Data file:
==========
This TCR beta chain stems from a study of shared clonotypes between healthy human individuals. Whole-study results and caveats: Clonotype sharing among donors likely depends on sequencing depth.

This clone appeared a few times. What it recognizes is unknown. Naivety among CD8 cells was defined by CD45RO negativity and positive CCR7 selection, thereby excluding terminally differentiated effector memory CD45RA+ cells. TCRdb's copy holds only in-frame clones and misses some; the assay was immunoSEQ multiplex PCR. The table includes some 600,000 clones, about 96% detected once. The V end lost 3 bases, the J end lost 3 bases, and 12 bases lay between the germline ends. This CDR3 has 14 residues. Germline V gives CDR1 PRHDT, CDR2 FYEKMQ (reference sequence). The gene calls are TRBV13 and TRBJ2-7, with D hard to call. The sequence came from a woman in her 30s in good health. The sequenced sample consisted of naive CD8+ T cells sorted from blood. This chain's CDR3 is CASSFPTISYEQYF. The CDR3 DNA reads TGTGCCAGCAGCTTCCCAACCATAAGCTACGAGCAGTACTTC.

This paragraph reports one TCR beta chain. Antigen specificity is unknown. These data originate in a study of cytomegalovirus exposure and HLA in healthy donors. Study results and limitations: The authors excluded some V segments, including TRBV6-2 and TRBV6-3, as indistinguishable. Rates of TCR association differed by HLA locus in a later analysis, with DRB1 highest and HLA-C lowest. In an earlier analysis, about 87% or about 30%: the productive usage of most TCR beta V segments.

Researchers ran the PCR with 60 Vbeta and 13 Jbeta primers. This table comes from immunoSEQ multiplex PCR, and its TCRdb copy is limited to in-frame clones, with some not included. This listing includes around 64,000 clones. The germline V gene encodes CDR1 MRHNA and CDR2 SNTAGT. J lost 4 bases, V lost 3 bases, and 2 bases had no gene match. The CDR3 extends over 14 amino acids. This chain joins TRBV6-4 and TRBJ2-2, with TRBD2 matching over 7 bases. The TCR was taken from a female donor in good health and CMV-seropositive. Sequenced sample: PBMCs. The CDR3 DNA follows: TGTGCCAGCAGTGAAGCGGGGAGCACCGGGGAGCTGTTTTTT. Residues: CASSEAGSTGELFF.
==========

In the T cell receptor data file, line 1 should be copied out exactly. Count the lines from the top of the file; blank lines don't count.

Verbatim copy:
This TCR beta chain stems from a study of shared clonotypes between healthy human individuals. Whole-study results and caveats: Clonotype sharing among donors likely depends on sequencing depth.